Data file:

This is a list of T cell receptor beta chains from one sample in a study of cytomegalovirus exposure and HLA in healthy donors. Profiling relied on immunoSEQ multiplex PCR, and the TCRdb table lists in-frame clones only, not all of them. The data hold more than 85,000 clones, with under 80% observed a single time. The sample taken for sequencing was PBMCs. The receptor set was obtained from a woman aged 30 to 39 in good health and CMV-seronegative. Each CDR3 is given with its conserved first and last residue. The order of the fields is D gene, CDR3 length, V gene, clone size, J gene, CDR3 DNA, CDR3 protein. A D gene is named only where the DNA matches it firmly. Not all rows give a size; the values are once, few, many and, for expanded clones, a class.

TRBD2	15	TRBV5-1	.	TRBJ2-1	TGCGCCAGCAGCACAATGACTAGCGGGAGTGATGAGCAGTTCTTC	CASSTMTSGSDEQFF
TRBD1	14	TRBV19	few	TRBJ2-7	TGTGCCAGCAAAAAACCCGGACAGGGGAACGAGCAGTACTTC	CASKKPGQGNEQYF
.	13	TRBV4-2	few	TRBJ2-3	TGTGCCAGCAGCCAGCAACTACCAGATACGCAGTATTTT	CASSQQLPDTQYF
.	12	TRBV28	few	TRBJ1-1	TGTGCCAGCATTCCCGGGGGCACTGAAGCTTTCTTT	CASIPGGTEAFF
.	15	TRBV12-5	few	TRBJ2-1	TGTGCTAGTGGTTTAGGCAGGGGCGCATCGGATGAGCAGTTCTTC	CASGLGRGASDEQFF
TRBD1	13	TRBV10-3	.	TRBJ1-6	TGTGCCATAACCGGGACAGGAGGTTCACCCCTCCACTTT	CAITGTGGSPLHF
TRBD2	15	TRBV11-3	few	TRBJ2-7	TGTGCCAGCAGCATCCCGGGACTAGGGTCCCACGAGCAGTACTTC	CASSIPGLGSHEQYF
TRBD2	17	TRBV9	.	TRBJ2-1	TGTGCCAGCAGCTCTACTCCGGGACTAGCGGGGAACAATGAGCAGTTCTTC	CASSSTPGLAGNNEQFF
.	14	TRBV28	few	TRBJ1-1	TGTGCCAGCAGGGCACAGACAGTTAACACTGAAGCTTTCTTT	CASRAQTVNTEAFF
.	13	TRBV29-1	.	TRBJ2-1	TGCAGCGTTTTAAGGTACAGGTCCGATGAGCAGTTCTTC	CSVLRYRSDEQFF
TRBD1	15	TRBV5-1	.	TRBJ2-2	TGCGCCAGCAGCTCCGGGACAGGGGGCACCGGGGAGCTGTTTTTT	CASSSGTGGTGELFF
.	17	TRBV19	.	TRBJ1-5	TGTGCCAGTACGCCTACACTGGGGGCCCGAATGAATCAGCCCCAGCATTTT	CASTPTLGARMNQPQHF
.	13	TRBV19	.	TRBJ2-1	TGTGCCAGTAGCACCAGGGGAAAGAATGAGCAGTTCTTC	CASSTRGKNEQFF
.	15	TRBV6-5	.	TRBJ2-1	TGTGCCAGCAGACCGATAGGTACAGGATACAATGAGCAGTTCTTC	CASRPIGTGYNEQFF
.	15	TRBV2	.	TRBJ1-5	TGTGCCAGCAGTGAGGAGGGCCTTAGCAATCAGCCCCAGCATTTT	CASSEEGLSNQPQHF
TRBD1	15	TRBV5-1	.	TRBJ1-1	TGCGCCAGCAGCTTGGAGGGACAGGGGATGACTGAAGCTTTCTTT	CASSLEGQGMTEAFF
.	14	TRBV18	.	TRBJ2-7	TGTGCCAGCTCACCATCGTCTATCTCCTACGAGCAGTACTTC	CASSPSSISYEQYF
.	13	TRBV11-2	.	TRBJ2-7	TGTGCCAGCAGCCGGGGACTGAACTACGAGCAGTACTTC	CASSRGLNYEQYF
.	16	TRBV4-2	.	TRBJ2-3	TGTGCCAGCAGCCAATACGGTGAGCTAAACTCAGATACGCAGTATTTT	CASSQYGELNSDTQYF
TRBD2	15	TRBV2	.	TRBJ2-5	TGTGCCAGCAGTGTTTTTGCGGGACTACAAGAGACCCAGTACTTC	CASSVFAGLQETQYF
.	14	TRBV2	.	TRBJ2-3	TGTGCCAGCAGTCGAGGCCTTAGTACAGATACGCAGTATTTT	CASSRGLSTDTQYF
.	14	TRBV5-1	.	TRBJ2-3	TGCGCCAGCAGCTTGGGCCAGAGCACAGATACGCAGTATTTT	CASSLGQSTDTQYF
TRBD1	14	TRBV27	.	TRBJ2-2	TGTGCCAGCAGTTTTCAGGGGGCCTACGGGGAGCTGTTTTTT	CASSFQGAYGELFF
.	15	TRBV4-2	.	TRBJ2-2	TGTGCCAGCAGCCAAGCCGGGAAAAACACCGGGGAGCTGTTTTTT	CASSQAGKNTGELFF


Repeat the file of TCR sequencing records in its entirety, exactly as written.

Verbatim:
This is a list of T cell receptor beta chains from one sample in a study of cytomegalovirus exposure and HLA in healthy donors. Profiling relied on immunoSEQ multiplex PCR, and the TCRdb table lists in-frame clones only, not all of them. The data hold more than 85,000 clones, with under 80% observed a single time. The sample taken for sequencing was PBMCs. The receptor set was obtained from a woman aged 30 to 39 in good health and CMV-seronegative. Each CDR3 is given with its conserved first and last residue. The order of the fields is D gene, CDR3 length, V gene, clone size, J gene, CDR3 DNA, CDR3 protein. A D gene is named only where the DNA matches it firmly. Not all rows give a size; the values are once, few, many and, for expanded clones, a class.

TRBD2	15	TRBV5-1	.	TRBJ2-1	TGCGCCAGCAGCACAATGACTAGCGGGAGTGATGAGCAGTTCTTC	CASSTMTSGSDEQFF
TRBD1	14	TRBV19	few	TRBJ2-7	TGTGCCAGCAAAAAACCCGGACAGGGGAACGAGCAGTACTTC	CASKKPGQGNEQYF
.	13	TRBV4-2	few	TRBJ2-3	TGTGCCAGCAGCCAGCAACTACCAGATACGCAGTATTTT	CASSQQLPDTQYF
.	12	TRBV28	few	TRBJ1-1	TGTGCCAGCATTCCCGGGGGCACTGAAGCTTTCTTT	CASIPGGTEAFF
.	15	TRBV12-5	few	TRBJ2-1	TGTGCTAGTGGTTTAGGCAGGGGCGCATCGGATGAGCAGTTCTTC	CASGLGRGASDEQFF
TRBD1	13	TRBV10-3	.	TRBJ1-6	TGTGCCATAACCGGGACAGGAGGTTCACCCCTCCACTTT	CAITGTGGSPLHF
TRBD2	15	TRBV11-3	few	TRBJ2-7	TGTGCCAGCAGCATCCCGGGACTAGGGTCCCACGAGCAGTACTTC	CASSIPGLGSHEQYF
TRBD2	17	TRBV9	.	TRBJ2-1	TGTGCCAGCAGCTCTACTCCGGGACTAGCGGGGAACAATGAGCAGTTCTTC	CASSSTPGLAGNNEQFF
.	14	TRBV28	few	TRBJ1-1	TGTGCCAGCAGGGCACAGACAGTTAACACTGAAGCTTTCTTT	CASRAQTVNTEAFF
.	13	TRBV29-1	.	TRBJ2-1	TGCAGCGTTTTAAGGTACAGGTCCGATGAGCAGTTCTTC	CSVLRYRSDEQFF
TRBD1	15	TRBV5-1	.	TRBJ2-2	TGCGCCAGCAGCTCCGGGACAGGGGGCACCGGGGAGCTGTTTTTT	CASSSGTGGTGELFF
.	17	TRBV19	.	TRBJ1-5	TGTGCCAGTACGCCTACACTGGGGGCCCGAATGAATCAGCCCCAGCATTTT	CASTPTLGARMNQPQHF
.	13	TRBV19	.	TRBJ2-1	TGTGCCAGTAGCACCAGGGGAAAGAATGAGCAGTTCTTC	CASSTRGKNEQFF
.	15	TRBV6-5	.	TRBJ2-1	TGTGCCAGCAGACCGATAGGTACAGGATACAATGAGCAGTTCTTC	CASRPIGTGYNEQFF
.	15	TRBV2	.	TRBJ1-5	TGTGCCAGCAGTGAGGAGGGCCTTAGCAATCAGCCCCAGCATTTT	CASSEEGLSNQPQHF
TRBD1	15	TRBV5-1	.	TRBJ1-1	TGCGCCAGCAGCTTGGAGGGACAGGGGATGACTGAAGCTTTCTTT	CASSLEGQGMTEAFF
.	14	TRBV18	.	TRBJ2-7	TGTGCCAGCTCACCATCGTCTATCTCCTACGAGCAGTACTTC	CASSPSSISYEQYF
.	13	TRBV11-2	.	TRBJ2-7	TGTGCCAGCAGCCGGGGACTGAACTACGAGCAGTACTTC	CASSRGLNYEQYF
.	16	TRBV4-2	.	TRBJ2-3	TGTGCCAGCAGCCAATACGGTGAGCTAAACTCAGATACGCAGTATTTT	CASSQYGELNSDTQYF
TRBD2	15	TRBV2	.	TRBJ2-5	TGTGCCAGCAGTGTTTTTGCGGGACTACAAGAGACCCAGTACTTC	CASSVFAGLQETQYF
.	14	TRBV2	.	TRBJ2-3	TGTGCCAGCAGTCGAGGCCTTAGTACAGATACGCAGTATTTT	CASSRGLSTDTQYF
.	14	TRBV5-1	.	TRBJ2-3	TGCGCCAGCAGCTTGGGCCAGAGCACAGATACGCAGTATTTT	CASSLGQSTDTQYF
TRBD1	14	TRBV27	.	TRBJ2-2	TGTGCCAGCAGTTTTCAGGGGGCCTACGGGGAGCTGTTTTTT	CASSFQGAYGELFF
.	15	TRBV4-2	.	TRBJ2-2	TGTGCCAGCAGCCAAGCCGGGAAAAACACCGGGGAGCTGTTTTTT	CASSQAGKNTGELFF